Although the pandemic’s full regional consequences remain murky, some early trends are becoming clear, from caution among certain proxy patrons, to escalation among others, and a looming financial crunch for all.
The Coronavirus public health and economic crisis has not stopped, nor even slowed, the foreign-backed fighting in Libya, or the sporadic ISIS and Iranian-backed militia attacks in Iraq. But at least for the moment, two of the region’s other large proxy wars, broadly defined, are calming down: the fighting in Syria’s Idlib province has abated; and the active fronts in Yemen have narrowed or stalled, with several outside patrons, especially Saudi Arabia, clearly seeking a cease-fire. These snapshots capture some of the mixed or even contradictory regional trends affected by the advent of the Corona crisis.
To be sure, it is still very early in this virus boom and economic bust trajectory, and therefore hugely premature to draw any firm conclusions. Possibly, Corona may contribute to some significant shifts in the region—more likely from its dire secondary economic effects, and their potential political spillover, than from any direct medical issues. Or it may be that the episode will pass, as did the much more severe “Spanish flu” global pandemic of 1918-23, without causing any fundamental shifts in military or international political affairs. Nevertheless, a few tentative new trends are already worth noting.
First, Corona is probably accelerating or reinforcing, rather than initiating, a pattern of relative caution or retrenchment on the part of various key patrons toward their armed regional “proxies.” In Syria, the U.S. had previously drastically drawn down its presence and support for both the opposition and the SDF; while Russia, Turkey, and Iran were moving toward a series of deals, albeit fragile ones, to delimit their spheres of influence short of full-fledged military conflict. In Yemen, likewise, the Saudis were seeking a way out even before Corona hit hard. In Iraq, the pattern of limited, low-level, hit-and-run militia attacks had also become fairly well established, long before the virus spread.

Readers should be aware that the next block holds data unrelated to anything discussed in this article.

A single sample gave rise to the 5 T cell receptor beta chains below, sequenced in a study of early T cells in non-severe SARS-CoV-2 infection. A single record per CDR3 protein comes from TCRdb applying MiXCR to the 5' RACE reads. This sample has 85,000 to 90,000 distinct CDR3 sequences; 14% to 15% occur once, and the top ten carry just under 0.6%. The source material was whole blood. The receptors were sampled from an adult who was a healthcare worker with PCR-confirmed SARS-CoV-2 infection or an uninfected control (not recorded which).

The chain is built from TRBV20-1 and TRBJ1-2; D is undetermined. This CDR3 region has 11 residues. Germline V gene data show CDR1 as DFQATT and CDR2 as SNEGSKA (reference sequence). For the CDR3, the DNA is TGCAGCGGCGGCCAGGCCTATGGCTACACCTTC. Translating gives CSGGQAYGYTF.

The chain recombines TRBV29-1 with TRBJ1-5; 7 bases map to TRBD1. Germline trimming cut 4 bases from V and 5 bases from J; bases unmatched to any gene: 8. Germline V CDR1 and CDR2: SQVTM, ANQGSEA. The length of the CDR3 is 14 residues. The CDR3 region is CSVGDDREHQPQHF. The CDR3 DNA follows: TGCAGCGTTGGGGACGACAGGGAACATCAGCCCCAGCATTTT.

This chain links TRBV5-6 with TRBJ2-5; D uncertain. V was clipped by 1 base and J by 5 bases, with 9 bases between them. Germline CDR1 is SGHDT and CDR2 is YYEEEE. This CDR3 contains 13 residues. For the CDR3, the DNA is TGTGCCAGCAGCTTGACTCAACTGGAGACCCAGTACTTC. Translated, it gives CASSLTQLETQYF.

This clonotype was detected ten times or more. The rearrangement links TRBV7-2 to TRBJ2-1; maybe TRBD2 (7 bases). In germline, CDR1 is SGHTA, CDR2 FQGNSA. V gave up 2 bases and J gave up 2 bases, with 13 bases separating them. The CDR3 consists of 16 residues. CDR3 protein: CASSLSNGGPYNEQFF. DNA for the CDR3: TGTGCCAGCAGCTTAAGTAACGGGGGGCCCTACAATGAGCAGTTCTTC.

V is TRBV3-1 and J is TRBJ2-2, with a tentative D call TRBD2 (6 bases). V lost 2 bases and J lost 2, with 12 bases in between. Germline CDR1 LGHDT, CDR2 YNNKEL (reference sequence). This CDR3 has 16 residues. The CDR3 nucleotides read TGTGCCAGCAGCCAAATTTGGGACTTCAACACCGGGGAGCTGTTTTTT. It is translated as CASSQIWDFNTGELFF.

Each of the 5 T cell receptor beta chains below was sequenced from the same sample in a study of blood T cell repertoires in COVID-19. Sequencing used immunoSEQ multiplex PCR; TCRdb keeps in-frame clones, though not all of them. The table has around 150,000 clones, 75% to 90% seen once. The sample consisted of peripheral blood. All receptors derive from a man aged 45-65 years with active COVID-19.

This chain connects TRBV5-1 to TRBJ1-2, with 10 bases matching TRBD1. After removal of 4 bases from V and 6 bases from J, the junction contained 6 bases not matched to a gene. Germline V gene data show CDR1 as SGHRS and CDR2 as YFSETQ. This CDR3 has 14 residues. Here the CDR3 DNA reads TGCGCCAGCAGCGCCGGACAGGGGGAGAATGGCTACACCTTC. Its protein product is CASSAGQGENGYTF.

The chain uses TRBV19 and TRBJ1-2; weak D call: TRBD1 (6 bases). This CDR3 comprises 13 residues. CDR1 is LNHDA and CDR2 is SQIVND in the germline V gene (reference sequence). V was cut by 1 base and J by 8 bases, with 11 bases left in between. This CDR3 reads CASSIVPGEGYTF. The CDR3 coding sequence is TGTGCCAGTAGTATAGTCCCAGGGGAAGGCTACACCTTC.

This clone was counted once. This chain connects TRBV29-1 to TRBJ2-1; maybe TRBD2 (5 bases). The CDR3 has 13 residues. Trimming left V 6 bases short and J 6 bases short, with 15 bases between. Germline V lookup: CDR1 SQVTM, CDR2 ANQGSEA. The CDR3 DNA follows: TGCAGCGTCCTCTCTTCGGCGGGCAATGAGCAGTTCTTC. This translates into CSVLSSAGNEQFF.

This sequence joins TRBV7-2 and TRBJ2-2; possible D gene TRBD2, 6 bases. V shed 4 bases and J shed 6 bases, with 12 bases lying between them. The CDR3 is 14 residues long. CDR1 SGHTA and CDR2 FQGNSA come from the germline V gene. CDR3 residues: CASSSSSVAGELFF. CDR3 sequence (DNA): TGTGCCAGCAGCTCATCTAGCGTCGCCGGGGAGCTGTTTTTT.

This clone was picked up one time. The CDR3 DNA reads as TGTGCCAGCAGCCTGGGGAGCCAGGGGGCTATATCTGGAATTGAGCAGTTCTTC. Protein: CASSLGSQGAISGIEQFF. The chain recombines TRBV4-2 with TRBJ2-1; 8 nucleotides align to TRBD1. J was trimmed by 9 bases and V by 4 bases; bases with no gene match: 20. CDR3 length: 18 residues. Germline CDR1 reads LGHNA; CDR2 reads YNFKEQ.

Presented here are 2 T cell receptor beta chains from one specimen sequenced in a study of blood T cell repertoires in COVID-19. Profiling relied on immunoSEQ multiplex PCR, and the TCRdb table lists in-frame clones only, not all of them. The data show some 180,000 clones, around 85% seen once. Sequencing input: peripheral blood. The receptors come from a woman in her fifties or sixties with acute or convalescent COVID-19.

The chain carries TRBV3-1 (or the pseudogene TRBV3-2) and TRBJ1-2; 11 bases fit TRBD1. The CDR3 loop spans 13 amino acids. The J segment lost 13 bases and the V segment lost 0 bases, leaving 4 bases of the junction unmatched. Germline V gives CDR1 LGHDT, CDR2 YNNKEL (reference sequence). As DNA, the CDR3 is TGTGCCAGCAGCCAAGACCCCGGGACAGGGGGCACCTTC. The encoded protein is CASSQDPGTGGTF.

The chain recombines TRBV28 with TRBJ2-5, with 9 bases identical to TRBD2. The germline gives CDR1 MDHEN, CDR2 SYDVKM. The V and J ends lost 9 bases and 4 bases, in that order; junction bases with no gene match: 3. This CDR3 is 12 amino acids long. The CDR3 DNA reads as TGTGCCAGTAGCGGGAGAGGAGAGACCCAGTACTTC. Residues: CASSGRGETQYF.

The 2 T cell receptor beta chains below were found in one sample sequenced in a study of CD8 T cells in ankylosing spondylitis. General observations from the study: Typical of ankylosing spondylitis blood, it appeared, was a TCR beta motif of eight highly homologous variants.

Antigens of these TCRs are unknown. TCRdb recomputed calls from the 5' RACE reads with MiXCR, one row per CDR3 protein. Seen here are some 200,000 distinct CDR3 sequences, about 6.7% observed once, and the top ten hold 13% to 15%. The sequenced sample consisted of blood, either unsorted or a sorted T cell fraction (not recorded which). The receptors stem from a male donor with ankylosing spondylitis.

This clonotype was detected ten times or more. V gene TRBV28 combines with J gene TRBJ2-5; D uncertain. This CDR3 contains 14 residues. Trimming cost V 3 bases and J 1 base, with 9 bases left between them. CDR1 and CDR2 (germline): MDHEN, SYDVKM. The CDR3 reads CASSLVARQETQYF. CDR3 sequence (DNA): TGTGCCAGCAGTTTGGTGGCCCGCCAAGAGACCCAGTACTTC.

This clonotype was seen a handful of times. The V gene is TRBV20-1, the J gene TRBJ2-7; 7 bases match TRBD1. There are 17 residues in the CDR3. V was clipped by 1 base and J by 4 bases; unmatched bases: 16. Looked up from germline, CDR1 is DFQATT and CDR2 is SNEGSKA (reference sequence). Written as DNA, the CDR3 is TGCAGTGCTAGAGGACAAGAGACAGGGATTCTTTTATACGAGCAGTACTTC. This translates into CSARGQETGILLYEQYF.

Similarly, on the Lebanese border, both Hezbollah and Israel were already practicing a familiar cycle of occasional provocations and retaliations, yet mutually deterred from escalation. Corona has neither increased nor decreased this interaction to any observable extent. On the Palestinian front, ironically, Corona has actually added a reason for selective security and public health cooperation between Israel and the Palestinian Authority in the West Bank, and even between Israel and Hamas in Gaza.
In most cases, therefore, Corona has arguably just added one more cautionary or distractive element to the mix. Proxy patrons are now understandably preoccupied with their domestic responses to the Corona crisis—and perhaps also more concerned about their medium-term economic capacity to fund more robust military confrontations. Even if they do not fully control their local clients, and even if they keep supporting small-scale harassment operations, they most likely would prefer to avoid another major conflict while they attempt to cope with Corona.
Second, even in the case of any one specific patron, these effects appear uneven. For example, as my colleagues Soner Cagaptay and Deniz Yuksel have pointed out, Turkey has just stepped up its support for its Tripoli-based clients in the ongoing Libyan civil war, where it is less exposed to direct health, economic, or combat risks. At the same time, it has restrained its support for Turkish clients in Idlib, where those risks are considerably greater today.
Third, the glaring exception to this cautionary tale lies with some of the jihadi groups active in the region. ISIS is nobody’s proxy now, but it is clearly taking advantage of the vacuum left by the Corona-fueled retrenchment of others. In both Iraq and Syria, ISIS attacks reached their highest recent level in March. Its young fighters, used to underground living, free of responsibility for any civilian areas, relatively isolated (and possibly more immune) from infection, and ideologically less concerned about it, are propelling this resurgence. Still, if Corona does hit them, their lack of access to medical care may well induce a sudden limit to their activity.
Fourth, the longer-term Corona effects, as noted, may well be more economic than medical. The oil bust and broader downturn might shift patrons’ priorities and resources away from their regional proxies, leading to less endowed but perhaps more fragmented and unpredictable activity. Looking further ahead, however, if Corona’s economic toll sparks even greater operational insecurity and political instability in regional states, then today’s non-state “proxies” may have greater margin for maneuver on their own—including a search for new sponsors, insider or outside the region.
For the time being, then, the Coronavirus will probably lead to a lull in some of the region’s tragically numerous proxy wars, after an initial flurry of jihadi and certain other operations. The medium-term consequences, though, remain unavoidably murky, in both scope and direction. In that respect, the full political, military, and economic implications of Corona are still about as mysterious as the virus itself.
David Pollock is the Bernstein Fellow at The Washington Institute and director of Project Fikra. This article was originally published by the Carnegie Corporation’s Proxy Wars Initiative.